PANELS:
Research Impact and the REF
Professor Rick Rylance (Chief Executive, Arts and Humanities Research Council)
David Sweeney (Director of Research, Innovation and Skills, HEFCE)
Professor Paul Wiles (Panel Chair, social work and social policy panel, REF impact pilot)

Current Thinking in Assessing Impact
Professor Patrick Dunleavy (Impact of Social Sciences project, London School of Economics)
Professor Alan Hughes (Centre for Business Research, University of Cambridge)
Tomas Ulrichsen (Public and Corporate Economic Associates)

Innovative Methods for Impact and Engagement
Professor Stephen Curry (blogger, Imperial College London)
Martyn Lawrence (Senior Publisher, Emerald Insight)
Paul Manners (Director, National Coordinating Centre for Public Engagement, UWE)
Mike Peel (Jodrell Bank Centre for Astrophysics / Wikimedia UK)

BREAKOUT SESSIONS:
Academic impact on policy-making
Maria O’Beirne (Analysis and Innovation Directorate, Department for Communities and Local Government)
Jill Rutter (Better Policy Making Programme Director, Institute for Government)

Knowledge transfer and the role of research mediators
Nick Pearce (Director, IPPR)
Professor Judy Sebba (University of Sussex)

Academic impacts on industry and business
James John (Director of Strategy, director of strategy, civil government, HP)

A ‘how to’ guide to measuring your own academic impact
Jane Tinkler (Impact of Social Sciences project, London School of Economics)

Improving academic communication
Professor Patrick Dunleavy (Impact of Social Sciences project, London School of Economics)
Chris Gilson (Managing Editor, British Politics and Policy blog, London School of Economics)

This event is free and open to all but pre-registration is required. For more information phone and email the PPG team on 020 7955 6064 or 020 7955 6731 or by email on impactofsocialsciences@lse.ac.uk|. You can find more information on the Investigating Academic Impact website.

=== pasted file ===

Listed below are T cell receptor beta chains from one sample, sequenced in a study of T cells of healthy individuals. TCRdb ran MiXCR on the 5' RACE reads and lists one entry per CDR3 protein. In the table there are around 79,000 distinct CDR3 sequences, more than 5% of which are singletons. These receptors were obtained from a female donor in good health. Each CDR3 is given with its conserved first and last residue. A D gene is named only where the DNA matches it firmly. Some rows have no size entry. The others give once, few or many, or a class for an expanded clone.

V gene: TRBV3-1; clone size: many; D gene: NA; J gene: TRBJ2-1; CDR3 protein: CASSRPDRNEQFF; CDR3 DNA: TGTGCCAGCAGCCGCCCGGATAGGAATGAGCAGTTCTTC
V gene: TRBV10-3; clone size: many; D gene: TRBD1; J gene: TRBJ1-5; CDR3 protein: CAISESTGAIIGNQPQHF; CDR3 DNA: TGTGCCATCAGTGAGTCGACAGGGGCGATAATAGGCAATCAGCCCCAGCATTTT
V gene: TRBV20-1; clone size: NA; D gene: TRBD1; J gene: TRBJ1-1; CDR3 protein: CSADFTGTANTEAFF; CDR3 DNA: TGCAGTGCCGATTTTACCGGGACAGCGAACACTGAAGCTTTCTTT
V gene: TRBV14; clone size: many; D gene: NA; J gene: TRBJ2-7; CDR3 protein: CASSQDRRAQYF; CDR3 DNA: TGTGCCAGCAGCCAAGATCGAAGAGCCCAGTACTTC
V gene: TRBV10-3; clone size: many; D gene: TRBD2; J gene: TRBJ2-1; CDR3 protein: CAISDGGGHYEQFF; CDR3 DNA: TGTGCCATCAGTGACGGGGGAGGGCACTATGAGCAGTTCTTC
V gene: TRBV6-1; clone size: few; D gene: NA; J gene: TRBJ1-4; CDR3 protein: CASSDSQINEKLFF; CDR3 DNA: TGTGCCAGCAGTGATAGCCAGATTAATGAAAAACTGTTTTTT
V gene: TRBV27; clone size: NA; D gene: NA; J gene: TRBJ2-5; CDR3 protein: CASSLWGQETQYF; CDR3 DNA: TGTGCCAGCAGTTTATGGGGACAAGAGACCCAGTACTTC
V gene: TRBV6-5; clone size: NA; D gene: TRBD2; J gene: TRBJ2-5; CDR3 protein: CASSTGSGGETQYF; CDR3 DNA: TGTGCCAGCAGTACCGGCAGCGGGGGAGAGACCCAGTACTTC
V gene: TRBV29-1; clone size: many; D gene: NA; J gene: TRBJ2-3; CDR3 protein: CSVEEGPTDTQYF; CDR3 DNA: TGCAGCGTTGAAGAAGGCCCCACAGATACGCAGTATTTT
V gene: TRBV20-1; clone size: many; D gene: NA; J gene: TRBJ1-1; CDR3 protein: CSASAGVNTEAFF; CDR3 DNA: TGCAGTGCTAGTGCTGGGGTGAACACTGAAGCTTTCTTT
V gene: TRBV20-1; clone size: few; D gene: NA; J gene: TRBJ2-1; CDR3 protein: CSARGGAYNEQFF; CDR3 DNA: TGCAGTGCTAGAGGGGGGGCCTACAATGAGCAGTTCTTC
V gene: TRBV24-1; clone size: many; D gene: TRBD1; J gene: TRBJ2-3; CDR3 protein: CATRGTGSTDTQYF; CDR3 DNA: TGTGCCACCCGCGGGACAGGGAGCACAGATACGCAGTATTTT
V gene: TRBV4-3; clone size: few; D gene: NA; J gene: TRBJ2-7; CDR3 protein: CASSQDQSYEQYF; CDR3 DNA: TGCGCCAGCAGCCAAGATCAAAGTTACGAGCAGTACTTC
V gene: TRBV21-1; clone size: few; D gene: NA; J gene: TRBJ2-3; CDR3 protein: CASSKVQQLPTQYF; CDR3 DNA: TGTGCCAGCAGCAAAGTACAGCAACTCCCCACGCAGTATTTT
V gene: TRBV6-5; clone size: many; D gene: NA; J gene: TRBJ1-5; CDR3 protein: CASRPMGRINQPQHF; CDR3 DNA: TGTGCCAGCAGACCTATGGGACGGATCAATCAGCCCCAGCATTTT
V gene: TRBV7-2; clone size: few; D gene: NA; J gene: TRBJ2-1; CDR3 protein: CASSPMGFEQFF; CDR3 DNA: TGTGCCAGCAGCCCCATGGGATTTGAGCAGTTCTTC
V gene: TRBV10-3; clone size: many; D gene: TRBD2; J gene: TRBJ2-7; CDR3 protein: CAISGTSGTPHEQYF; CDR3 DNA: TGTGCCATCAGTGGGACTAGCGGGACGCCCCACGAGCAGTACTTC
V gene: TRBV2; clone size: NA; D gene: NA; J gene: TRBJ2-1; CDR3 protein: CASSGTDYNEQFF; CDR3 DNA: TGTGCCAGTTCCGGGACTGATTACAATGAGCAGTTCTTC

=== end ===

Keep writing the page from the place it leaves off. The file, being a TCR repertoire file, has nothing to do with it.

BU Research Impact event is a success!

Last Friday BU held an internal Research Impact event to share the success of the excellent research that has been undertaken by BU academics. The focus of the event was on how this research has had an impact outside of academia, for example an impact on society, the economy, quality of life, culture, policy, etc.

REF logoFor the forthcoming REF2014 BU will be required to include a number of research impact case studies as part of the submission. This is a new element to the REF (previously the RAE) and the HE sector has been grappling with the concept of impact for a number of years now.

The event, attended by over 75 BU staff, opened with a presentation from Prof Matthew Bennett (Pro Vice Chancellor – Research, Enterprise and Internationalisation) on BU’s future research strategy, planning for the REF, and how to develop and evidence research impact.

Part of the presentation focused on the BU Research Themes which are currently being identified and defined through academic consultation via the Research Blog. This is still in the early stages but Matthew presented the ten draft themes that are emerging. You can comment on the emerging themes here.

There were 35 impact case studies presented in total with most units of assessment (UOAs) presenting three case studies. At the end of each presentation members of the audience critiqued the case study and offered advice as to how the strengthen and maximise the impact claim.

Attendees were encouraged to go to impact case study presentations from different UOAs/Schools to find out about research that is undertaken in different areas of the University. Stronger impact case studies can also be developed with input from different disciplines.